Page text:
The tweet written by President Buhari that Twitter deleted resuscitated the fears and ghosts of Nigeria's brutal civil war -- one that still ... reverberates through politics today. The spectacle of a Nigerian President - who himself took part in the genocidal events of 1967-1970 - using Nigeria's most traumatic national event to expressly and openly threaten an ethnic group on Twitter is an outrage.
We can only hope that this crisis will remind Africa that contracting out the attributes of its economic independence to others is a mistake.
“The time of the finite world begins.”
This idea from French poet Paul Valéry accurately reflects the end-of-an-era atmosphere enveloping the planet as the death toll of the COVID-19 pandemic mounts.
Africa is not immune to the panic, although the sentiment is more frequently observed among the continent’s globalised urban elite than among rural populations. The latter, typically excluded from development, know all too well that despite coronavirus’s dangerousness, it will not cause as many deaths in Africa as the scourge of malaria.
The IMF shifts dramatically, becoming more Keynesian than ever before
Yet, malaria has never led many African leaders to declare state-of-emergency measures or call for a “coordinated response,” as they are more eager to parrot the bellicose semantics of their Western peers, with a mimicry that verges on the ridiculous, than to be attentive to the essential needs of their populations.
Be that as it may, the coronavirus pandemic has the potential, if we accept to learn from its still poorly assessed impact, to bring about a welcome change of perspective as to the economic policies Africa should adopt, both in the short and medium term.
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In the short term, announcements regarding the resources mobilised are dizzying: $3trn in the United States, €2.5trn ($2.8bn) in Europe and more than 450bn CFA francs ($756m) from the Banque Centrale des États de l’Afrique de l’Ouest, a remarkable feat for a financial regulator little used to so much extravagance when it comes to money creation.
Even the IMF is continuing its intellectual shift, becoming more Keynesian with every major crisis than the most orthodox disciples of British economist John Maynard Keynes, standing at the ready to inject astronomical amounts of cash into the global economy.
A cruel financing gap for income-generating activities
These counter-cyclical measures are all the more welcome in Africa, as its economies are cruelly affected by a financing gap for income-generating activities and a massive decline in global demand. The continent is facing consequences such as falling oil prices, now below $25 a barrel, and the end of a globalised form of tourism, as confirmed by widespread border closures.
Africa, already vulnerable to debt distress risks, is bearing the brunt of this shock to global demand. Three of its six leading economies (Algeria, Angola, Egypt, Morocco, Nigeria and South Africa, i.e., 65% of the continent’s GDP) are highly dependent on oil (Algeria, Angola and Nigeria).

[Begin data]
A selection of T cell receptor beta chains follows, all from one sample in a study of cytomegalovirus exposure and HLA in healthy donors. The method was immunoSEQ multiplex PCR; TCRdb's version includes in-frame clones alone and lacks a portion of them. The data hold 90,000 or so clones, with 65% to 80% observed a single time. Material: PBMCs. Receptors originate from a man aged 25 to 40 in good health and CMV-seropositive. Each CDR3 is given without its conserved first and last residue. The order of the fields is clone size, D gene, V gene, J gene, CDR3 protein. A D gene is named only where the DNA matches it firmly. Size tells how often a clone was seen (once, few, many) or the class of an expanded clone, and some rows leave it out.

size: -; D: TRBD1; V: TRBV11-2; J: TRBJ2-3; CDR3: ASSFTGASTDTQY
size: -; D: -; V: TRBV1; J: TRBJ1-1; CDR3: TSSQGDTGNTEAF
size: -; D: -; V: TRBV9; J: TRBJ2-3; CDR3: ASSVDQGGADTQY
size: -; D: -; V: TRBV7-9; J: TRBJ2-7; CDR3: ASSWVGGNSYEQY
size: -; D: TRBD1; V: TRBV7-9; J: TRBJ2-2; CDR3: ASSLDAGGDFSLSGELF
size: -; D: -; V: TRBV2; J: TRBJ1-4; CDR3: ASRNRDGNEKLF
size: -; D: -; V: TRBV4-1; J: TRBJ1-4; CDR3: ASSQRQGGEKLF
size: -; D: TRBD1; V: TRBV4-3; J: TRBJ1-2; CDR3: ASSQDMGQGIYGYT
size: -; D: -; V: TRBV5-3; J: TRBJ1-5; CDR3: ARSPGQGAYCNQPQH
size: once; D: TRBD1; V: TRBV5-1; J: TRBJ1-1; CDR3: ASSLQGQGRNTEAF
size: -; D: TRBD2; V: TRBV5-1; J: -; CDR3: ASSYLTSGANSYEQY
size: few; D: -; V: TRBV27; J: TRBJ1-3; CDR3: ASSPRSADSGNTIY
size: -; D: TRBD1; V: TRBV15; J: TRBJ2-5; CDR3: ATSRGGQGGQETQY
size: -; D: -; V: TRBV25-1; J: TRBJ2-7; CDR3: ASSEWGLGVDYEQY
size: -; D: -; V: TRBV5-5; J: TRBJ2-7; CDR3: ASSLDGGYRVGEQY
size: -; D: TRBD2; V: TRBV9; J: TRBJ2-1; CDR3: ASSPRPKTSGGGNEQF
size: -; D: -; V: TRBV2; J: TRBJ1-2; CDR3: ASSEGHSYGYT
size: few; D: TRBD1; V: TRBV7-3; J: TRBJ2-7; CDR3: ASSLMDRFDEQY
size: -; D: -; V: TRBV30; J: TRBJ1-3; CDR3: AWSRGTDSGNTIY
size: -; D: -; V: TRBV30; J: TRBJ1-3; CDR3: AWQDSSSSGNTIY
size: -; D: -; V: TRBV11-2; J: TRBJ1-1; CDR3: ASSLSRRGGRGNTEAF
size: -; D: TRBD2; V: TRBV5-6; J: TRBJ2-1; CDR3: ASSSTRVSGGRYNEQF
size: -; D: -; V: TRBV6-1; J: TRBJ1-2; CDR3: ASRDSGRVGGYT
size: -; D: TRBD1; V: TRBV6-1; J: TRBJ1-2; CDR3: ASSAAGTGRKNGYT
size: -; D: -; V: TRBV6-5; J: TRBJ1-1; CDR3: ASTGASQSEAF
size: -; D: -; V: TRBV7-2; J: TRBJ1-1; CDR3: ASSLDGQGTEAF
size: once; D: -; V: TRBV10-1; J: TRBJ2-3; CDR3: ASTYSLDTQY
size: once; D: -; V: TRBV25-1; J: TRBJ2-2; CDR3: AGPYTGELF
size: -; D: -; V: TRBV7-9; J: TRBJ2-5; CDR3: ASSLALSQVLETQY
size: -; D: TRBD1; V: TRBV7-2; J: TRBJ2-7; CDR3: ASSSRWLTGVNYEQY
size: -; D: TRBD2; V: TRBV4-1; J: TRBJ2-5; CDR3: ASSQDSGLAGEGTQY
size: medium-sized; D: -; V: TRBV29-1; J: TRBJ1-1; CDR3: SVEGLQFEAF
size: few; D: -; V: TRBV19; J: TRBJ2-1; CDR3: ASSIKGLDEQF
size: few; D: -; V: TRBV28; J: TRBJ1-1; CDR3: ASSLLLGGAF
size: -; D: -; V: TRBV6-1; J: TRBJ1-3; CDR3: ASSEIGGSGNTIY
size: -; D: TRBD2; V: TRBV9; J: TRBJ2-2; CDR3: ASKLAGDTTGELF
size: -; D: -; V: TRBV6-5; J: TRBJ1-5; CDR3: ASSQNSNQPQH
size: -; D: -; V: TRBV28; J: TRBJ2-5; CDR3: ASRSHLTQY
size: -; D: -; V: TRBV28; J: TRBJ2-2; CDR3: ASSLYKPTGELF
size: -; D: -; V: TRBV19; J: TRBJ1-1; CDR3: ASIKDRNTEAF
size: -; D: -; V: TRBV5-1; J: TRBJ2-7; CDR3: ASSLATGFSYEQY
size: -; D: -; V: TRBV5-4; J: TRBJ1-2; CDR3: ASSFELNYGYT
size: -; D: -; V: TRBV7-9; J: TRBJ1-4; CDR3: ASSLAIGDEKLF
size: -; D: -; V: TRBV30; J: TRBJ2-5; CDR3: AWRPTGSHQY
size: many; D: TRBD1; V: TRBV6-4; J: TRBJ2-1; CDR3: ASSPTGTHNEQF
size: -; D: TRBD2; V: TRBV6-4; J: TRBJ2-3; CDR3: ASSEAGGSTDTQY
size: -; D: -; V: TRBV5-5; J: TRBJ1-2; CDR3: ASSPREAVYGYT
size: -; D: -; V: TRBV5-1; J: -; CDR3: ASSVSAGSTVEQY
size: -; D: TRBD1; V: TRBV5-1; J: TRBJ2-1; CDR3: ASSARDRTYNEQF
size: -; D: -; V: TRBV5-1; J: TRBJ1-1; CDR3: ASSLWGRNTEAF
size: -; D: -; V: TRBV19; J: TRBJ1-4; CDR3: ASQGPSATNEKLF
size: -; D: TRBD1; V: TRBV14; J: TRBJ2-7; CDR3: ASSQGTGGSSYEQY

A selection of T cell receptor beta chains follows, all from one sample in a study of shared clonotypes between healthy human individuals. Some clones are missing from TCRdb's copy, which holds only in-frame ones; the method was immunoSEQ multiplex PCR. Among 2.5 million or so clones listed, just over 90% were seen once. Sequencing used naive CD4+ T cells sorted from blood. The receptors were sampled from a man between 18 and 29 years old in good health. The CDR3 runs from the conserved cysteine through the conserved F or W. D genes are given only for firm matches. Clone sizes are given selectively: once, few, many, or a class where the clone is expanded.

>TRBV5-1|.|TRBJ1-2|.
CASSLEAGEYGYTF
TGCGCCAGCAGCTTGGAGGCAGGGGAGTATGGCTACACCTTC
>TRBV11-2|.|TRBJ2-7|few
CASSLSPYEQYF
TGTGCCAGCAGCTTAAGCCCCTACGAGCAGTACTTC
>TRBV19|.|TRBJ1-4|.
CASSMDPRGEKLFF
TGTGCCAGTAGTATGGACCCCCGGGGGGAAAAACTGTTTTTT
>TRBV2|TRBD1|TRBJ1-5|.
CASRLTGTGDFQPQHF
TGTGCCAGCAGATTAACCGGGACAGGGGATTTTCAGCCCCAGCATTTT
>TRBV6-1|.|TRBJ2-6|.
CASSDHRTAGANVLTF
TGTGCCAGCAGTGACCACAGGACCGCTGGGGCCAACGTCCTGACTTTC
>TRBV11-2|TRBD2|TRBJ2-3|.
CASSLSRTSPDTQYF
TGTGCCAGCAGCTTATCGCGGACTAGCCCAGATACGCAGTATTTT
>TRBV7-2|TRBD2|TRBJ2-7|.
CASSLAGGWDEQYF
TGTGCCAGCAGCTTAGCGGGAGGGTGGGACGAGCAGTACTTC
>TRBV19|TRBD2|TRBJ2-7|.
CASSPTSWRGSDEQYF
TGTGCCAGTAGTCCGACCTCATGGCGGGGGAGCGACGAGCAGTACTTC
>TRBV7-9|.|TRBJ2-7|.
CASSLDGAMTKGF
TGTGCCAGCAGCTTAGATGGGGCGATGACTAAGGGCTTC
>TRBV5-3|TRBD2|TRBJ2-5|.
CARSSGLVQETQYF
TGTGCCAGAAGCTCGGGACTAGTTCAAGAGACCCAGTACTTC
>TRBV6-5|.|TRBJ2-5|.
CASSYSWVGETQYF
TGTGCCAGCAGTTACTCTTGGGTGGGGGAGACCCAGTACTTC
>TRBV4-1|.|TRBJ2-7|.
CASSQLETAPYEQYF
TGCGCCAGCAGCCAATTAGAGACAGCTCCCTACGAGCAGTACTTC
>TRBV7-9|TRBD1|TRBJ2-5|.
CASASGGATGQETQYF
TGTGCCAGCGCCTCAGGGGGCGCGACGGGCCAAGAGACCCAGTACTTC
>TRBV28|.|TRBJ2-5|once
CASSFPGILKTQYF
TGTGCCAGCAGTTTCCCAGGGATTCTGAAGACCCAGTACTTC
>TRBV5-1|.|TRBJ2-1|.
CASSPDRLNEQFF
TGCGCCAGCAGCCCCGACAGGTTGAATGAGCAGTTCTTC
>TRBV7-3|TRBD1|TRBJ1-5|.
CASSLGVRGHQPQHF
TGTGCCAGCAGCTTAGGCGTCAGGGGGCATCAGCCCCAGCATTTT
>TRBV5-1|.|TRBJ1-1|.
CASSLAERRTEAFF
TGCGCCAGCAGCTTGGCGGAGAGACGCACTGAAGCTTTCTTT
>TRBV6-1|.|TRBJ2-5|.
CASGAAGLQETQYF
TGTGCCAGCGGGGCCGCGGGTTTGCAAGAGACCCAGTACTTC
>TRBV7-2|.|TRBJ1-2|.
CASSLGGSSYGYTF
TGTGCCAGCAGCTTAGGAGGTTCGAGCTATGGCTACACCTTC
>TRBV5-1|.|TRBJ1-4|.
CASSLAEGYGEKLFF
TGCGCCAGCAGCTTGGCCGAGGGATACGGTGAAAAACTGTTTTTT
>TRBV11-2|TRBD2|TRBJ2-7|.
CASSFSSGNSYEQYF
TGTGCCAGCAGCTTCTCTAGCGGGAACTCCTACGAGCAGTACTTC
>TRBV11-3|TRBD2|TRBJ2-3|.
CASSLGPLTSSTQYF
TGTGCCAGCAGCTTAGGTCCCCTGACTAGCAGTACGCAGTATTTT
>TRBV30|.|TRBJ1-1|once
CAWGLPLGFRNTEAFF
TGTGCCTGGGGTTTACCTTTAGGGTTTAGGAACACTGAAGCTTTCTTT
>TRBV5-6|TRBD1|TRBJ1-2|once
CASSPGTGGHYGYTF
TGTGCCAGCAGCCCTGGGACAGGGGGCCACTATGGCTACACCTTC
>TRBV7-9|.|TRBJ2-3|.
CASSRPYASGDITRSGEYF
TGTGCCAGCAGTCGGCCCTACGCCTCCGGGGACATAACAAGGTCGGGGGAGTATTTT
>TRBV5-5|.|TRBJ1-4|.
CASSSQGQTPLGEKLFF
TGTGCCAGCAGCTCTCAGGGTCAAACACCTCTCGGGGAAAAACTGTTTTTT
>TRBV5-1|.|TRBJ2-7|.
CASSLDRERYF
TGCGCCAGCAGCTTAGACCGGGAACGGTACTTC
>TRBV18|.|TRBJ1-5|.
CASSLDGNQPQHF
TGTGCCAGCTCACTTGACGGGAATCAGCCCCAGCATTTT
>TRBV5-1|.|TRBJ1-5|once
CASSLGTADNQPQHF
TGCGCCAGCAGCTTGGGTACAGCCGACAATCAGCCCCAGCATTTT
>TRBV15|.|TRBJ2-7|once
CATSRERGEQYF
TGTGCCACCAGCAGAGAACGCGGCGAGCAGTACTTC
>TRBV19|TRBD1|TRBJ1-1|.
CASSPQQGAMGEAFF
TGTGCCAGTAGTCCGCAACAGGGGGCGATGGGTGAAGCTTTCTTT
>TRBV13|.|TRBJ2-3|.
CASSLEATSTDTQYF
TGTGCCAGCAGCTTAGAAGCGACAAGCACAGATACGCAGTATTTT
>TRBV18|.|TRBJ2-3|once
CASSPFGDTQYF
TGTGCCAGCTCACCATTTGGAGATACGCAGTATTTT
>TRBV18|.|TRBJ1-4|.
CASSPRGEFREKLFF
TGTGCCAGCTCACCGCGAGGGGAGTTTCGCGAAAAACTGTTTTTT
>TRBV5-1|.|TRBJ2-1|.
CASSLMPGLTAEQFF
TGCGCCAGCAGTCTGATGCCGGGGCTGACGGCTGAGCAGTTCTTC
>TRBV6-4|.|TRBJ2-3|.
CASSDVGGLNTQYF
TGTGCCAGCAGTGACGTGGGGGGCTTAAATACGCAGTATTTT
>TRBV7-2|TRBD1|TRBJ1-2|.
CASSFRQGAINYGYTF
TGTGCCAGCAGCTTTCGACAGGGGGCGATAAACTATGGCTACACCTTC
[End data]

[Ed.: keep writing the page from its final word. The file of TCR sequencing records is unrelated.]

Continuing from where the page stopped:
In the Central African CFA franc zone, countries will undergo a downturn on par with that of 2015-2016, which has renewed fears over a devaluation of the CFA franc similar to that seen in the second half of 2016.
Foregoing neoliberal discourse espoused by lenders
This period represents perhaps an extraordinary opportunity for the continent to forego the neoliberal discourse espoused by lenders, the likes of which has led us to neglect to build states worthy of the name and key sectors (health, education, etc.) under structural adjustment programmes and their many recent avatars.
You shouldn’t sleep on other people’s mats, as it’s like sleeping on the ground
Our leaders should know that the discourse of their Western colleagues is – and has always been – inconsistent. Today, the intransigent guardians of austerity are suddenly more pragmatic and far from making their usual speeches about the urgency of a “balanced budget” and “monetary stability”.
Finding a structural response to development challenges
For Africa, the main medium-term lesson of the coronavirus crisis is as follows: the continent will continue to be vulnerable to outside shocks as long as it refrains from finding a structural response to its development challenges. One thing is clear: the perpetuation of the continent’s over-involvement in the primary sector of international trade – that is to say Africa limiting itself to exporting raw materials to the rest of the world and passively waiting in return to receive the volatile financial resources that fuel rentier economies – is truly toxic.
Processing raw materials at home
What Africa really needs is to process raw materials onsite, which alone is actually capable of creating value and jobs and diversifying the productive base of economies. Via its own production, Africa will be able to supply its future domestic market of more than two billion inhabitants and reduce its dependence on the rest of the world.
The Burkinabé historian Joseph Ki-Zerbo said: “You shouldn’t sleep on other people’s mats, as it’s like sleeping on the ground.”
Today, Africa is on the ground and waiting for the umpteenth time for the rest of the world to come to its rescue. Let’s hope that Africa will be able to lift itself up on its own and finally understand that it cannot endlessly contract out all of the attributes of its economic independence.
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